Member Perspective: EB-5 Implications from IIUSA Conference Leading up to November 21 Effective Date of Regulations

by Robert C. Divine, Baker Donelson

I would like to clear up a few things from the IIUSA meeting in Seattle this week, with hope this helps someone take a better course of action than they might have otherwise in a critical moment as we dash to the end of the original era and into the new regulations taking effect on November 21, 2019.

Important Note: I said something totally wrong in my panel on “Busted Deals,” and I provide correction in the first section (and a footnote) below.

Re-Filings to Fix a Mess Using New Priority Date Retention

One of the really unfair phenomena in EB-5 is that an investor can get left in the cold if something adverse happens to his project after I-526 filing: the offering documents is found to contain an impermissible redemption clause or debt arrangement, the project never gets off the ground for lack of needed permits, funding, etc.; the project changes materially; the sponsoring regional center becomes terminated, or the organizers spend the capital inappropriately. If these happen before the investor becomes admitted to conditional permanent residence, by USCIS policy the investor is subject to denial or revocation of his I-526 petition. The investor always has been able to cure by filing a new I-526 about investment in the same project (for instance, with the impermissible redemption clause removed, or reflecting the material change, or sponsored by a different regional center) perhaps with no additional investment, or for a different project with a new investment (which might come in part or all from a refund from the first project), but the new I-526 petition has established a new place in an increasingly long queue for visa numbers.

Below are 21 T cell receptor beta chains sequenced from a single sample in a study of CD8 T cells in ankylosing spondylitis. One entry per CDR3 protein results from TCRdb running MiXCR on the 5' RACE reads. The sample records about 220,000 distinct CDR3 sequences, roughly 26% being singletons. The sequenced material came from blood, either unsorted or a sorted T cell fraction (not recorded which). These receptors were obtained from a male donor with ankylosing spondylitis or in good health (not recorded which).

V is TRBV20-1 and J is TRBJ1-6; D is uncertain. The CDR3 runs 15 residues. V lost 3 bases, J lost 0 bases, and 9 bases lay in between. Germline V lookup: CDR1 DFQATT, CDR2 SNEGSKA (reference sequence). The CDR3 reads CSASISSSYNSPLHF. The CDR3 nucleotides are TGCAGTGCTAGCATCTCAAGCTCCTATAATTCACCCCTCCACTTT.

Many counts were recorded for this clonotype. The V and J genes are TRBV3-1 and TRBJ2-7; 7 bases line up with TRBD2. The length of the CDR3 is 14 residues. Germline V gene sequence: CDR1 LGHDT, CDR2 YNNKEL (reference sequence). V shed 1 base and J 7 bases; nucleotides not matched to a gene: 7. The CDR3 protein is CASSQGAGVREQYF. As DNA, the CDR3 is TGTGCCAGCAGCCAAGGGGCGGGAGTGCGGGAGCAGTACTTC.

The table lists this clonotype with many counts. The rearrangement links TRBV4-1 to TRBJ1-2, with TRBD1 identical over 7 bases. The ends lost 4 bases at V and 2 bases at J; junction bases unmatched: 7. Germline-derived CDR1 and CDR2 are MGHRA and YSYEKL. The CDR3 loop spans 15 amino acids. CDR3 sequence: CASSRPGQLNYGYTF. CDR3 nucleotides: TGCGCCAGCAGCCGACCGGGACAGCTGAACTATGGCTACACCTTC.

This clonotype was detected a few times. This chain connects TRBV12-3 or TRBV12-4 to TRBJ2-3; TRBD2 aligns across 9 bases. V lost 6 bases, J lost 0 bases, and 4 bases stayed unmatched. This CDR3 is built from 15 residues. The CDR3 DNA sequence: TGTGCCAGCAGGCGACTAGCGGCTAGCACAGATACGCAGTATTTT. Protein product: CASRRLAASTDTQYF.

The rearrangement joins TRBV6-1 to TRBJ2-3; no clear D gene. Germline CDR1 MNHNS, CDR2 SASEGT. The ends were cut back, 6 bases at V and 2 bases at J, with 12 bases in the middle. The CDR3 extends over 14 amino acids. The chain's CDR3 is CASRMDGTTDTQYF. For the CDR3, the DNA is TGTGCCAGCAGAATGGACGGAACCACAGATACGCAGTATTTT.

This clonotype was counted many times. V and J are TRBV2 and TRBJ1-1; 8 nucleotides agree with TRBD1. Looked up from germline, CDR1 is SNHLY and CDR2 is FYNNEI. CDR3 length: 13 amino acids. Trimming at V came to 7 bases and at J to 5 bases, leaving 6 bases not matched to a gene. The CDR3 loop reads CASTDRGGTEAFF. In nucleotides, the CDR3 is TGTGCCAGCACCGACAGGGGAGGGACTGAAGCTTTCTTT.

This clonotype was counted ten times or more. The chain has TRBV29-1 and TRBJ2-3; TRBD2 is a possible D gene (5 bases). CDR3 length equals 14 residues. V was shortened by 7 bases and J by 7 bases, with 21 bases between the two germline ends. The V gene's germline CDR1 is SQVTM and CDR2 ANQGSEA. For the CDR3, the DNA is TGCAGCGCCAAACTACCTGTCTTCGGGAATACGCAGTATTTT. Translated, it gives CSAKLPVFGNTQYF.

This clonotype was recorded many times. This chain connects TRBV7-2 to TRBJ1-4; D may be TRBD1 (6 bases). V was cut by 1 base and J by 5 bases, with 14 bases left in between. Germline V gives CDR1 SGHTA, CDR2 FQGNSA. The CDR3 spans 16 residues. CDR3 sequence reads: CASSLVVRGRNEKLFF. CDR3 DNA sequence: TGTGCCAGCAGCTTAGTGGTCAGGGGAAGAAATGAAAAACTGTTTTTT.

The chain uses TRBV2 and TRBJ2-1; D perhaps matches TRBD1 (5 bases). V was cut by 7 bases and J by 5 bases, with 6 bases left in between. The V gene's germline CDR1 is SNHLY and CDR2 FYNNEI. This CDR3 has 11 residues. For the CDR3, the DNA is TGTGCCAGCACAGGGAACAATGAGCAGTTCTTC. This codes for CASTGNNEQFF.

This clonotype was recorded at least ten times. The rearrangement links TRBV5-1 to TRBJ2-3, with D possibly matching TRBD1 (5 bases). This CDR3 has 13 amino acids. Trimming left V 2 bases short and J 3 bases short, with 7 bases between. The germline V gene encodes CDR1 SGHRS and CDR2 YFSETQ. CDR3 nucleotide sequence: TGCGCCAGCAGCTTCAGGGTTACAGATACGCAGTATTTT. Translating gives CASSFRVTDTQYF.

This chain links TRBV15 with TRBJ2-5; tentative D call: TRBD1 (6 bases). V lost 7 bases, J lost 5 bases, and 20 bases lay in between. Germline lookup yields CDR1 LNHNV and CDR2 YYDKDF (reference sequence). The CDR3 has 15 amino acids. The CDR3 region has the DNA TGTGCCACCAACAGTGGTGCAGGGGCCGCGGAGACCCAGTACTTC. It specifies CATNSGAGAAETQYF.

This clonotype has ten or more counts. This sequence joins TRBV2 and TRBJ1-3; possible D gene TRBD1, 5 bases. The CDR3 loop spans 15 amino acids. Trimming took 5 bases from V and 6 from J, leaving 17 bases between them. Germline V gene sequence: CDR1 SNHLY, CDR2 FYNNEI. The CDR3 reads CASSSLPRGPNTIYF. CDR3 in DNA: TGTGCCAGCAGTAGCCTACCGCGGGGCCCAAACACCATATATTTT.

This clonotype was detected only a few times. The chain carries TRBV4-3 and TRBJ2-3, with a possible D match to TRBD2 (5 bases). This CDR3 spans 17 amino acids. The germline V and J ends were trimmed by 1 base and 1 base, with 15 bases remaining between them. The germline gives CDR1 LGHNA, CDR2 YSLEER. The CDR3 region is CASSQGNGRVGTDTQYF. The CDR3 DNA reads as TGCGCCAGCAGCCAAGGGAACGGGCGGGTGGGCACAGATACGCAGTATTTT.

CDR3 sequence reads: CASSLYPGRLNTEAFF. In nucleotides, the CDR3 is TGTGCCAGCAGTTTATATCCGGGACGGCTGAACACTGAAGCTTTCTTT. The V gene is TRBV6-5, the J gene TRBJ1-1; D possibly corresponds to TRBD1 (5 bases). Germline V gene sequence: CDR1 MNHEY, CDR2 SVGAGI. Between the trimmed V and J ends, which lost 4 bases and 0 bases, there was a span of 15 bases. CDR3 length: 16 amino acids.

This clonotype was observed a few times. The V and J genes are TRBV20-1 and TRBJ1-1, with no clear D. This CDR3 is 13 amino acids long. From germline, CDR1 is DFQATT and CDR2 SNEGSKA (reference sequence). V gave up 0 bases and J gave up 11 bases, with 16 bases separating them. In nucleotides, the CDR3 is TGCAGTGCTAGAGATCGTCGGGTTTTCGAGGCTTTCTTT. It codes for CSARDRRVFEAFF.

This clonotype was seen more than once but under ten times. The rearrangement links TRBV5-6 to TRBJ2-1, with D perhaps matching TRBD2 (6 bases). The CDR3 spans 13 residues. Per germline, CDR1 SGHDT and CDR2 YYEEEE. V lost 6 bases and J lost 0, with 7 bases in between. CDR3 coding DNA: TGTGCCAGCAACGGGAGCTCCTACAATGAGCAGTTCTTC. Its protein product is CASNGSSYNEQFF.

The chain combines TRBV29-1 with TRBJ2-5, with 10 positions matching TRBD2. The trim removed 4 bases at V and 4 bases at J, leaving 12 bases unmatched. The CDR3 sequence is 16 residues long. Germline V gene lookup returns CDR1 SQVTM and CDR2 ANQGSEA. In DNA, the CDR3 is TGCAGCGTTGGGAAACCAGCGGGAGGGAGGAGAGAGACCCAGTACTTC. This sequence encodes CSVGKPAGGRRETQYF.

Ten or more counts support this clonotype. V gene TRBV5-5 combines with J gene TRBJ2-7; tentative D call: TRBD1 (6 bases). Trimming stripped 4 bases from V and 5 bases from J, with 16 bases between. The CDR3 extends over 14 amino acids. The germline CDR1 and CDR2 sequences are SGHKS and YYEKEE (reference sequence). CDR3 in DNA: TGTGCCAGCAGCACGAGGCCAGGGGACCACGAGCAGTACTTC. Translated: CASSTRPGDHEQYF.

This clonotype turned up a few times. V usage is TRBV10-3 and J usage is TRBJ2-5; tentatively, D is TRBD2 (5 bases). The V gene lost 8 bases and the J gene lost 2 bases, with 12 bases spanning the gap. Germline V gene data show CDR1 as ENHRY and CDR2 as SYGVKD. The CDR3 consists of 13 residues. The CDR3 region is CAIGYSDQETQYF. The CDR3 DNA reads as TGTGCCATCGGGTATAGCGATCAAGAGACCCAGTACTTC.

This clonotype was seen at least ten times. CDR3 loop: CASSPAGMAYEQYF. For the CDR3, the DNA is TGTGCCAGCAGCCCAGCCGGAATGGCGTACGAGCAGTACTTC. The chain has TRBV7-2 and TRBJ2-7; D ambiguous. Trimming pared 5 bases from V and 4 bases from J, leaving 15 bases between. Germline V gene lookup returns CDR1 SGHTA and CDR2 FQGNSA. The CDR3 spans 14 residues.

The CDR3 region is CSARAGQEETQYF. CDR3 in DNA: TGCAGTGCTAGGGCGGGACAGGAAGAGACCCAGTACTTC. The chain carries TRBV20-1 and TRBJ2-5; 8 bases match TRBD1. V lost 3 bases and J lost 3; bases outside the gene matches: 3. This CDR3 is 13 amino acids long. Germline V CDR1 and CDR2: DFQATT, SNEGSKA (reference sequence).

The new regulation gives rise to an opportunity for a certain subset of such adversely affected investors to take action to fix their problem without losing their place in the visa queue. If the investor has received I-526 approval and has not yet used it to enter the U.S. as a conditional resident, and he files a new petition on or after November 21, he can retain the original “priority date” (the place in the visa queue marked by the first I-526 filing) as long as the initial I-526 was not in fact ineligible at the time of filing. The new petition filed after November 21 is subject to the regulation’s increased minimum investment (generally $1.8 million, and $900,000 in a Targeted Employment Area) and restrictions on TEA eligibility for use of the $900,000 level. Thus, to fix a problem without losing one’s place in the visa queue, the investor would need to invest at least another $400,000 even if the project fits new narrower TEA rules. If the new I-526 involves staying in the original new commercial enterprise, the investor might be able to just add in another $400,000, as USCIS Investor Program Office Director Sarah Kendall mentioned in her September 19, 2019 listening session introductory speech. If the fix is through investment in a new NCE, it appears that the investor must invest a full amount: either $900,000 in a “new TEA” or otherwise $1.8 million, although some of that might be recovered from the initial investment.

Unfortunately, this priority date retention does not specifically protect the investor’s children from “aging out” of derivative eligibility, and the Child Status Protection Act calculation of the child’s age will be the child’s absolute age minus the USCIS processing time of the later I-526 petition as of the date a visa number becomes available, but at least a visa number will be available earlier due to priority date retention.


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